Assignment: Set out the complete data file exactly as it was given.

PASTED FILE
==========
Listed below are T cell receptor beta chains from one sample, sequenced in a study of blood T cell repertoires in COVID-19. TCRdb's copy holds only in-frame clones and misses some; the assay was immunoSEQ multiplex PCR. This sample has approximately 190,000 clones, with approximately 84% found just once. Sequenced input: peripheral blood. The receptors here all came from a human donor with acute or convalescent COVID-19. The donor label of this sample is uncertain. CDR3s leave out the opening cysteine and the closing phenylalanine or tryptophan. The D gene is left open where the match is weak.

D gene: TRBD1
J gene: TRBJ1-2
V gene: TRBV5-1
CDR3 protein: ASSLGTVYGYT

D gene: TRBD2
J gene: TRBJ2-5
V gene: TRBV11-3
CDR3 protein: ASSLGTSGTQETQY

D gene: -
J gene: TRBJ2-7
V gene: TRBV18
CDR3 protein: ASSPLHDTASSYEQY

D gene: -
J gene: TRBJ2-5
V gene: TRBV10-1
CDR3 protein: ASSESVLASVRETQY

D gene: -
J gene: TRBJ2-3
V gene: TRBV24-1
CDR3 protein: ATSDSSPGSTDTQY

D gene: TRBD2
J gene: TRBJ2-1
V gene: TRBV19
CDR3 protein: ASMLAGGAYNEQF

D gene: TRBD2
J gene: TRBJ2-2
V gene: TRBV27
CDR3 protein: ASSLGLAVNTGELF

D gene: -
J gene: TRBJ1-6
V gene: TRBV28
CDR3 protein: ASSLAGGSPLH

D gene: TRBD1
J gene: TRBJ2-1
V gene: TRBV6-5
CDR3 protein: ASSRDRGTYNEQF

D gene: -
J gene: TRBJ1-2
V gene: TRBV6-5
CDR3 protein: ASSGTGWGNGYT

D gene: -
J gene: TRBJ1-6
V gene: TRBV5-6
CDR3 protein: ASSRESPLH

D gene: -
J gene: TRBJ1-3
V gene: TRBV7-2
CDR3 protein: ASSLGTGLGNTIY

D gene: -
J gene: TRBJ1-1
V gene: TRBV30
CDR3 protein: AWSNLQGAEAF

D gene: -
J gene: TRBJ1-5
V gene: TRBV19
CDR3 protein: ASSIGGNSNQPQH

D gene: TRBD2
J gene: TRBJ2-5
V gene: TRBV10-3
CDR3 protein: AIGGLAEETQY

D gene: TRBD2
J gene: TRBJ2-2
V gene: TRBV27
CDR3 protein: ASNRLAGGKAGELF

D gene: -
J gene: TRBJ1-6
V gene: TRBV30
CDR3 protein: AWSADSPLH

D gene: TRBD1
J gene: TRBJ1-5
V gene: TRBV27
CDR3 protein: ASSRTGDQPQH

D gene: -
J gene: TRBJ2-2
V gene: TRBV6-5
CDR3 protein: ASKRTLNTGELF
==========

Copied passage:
Listed below are T cell receptor beta chains from one sample, sequenced in a study of blood T cell repertoires in COVID-19. TCRdb's copy holds only in-frame clones and misses some; the assay was immunoSEQ multiplex PCR. This sample has approximately 190,000 clones, with approximately 84% found just once. Sequenced input: peripheral blood. The receptors here all came from a human donor with acute or convalescent COVID-19. The donor label of this sample is uncertain. CDR3s leave out the opening cysteine and the closing phenylalanine or tryptophan. The D gene is left open where the match is weak.

D gene: TRBD1
J gene: TRBJ1-2
V gene: TRBV5-1
CDR3 protein: ASSLGTVYGYT

D gene: TRBD2
J gene: TRBJ2-5
V gene: TRBV11-3
CDR3 protein: ASSLGTSGTQETQY

D gene: -
J gene: TRBJ2-7
V gene: TRBV18
CDR3 protein: ASSPLHDTASSYEQY

D gene: -
J gene: TRBJ2-5
V gene: TRBV10-1
CDR3 protein: ASSESVLASVRETQY

D gene: -
J gene: TRBJ2-3
V gene: TRBV24-1
CDR3 protein: ATSDSSPGSTDTQY

D gene: TRBD2
J gene: TRBJ2-1
V gene: TRBV19
CDR3 protein: ASMLAGGAYNEQF

D gene: TRBD2
J gene: TRBJ2-2
V gene: TRBV27
CDR3 protein: ASSLGLAVNTGELF

D gene: -
J gene: TRBJ1-6
V gene: TRBV28
CDR3 protein: ASSLAGGSPLH

D gene: TRBD1
J gene: TRBJ2-1
V gene: TRBV6-5
CDR3 protein: ASSRDRGTYNEQF

D gene: -
J gene: TRBJ1-2
V gene: TRBV6-5
CDR3 protein: ASSGTGWGNGYT

D gene: -
J gene: TRBJ1-6
V gene: TRBV5-6
CDR3 protein: ASSRESPLH

D gene: -
J gene: TRBJ1-3
V gene: TRBV7-2
CDR3 protein: ASSLGTGLGNTIY

D gene: -
J gene: TRBJ1-1
V gene: TRBV30
CDR3 protein: AWSNLQGAEAF

D gene: -
J gene: TRBJ1-5
V gene: TRBV19
CDR3 protein: ASSIGGNSNQPQH

D gene: TRBD2
J gene: TRBJ2-5
V gene: TRBV10-3
CDR3 protein: AIGGLAEETQY

D gene: TRBD2
J gene: TRBJ2-2
V gene: TRBV27
CDR3 protein: ASNRLAGGKAGELF

D gene: -
J gene: TRBJ1-6
V gene: TRBV30
CDR3 protein: AWSADSPLH

D gene: TRBD1
J gene: TRBJ1-5
V gene: TRBV27
CDR3 protein: ASSRTGDQPQH

D gene: -
J gene: TRBJ2-2
V gene: TRBV6-5
CDR3 protein: ASKRTLNTGELF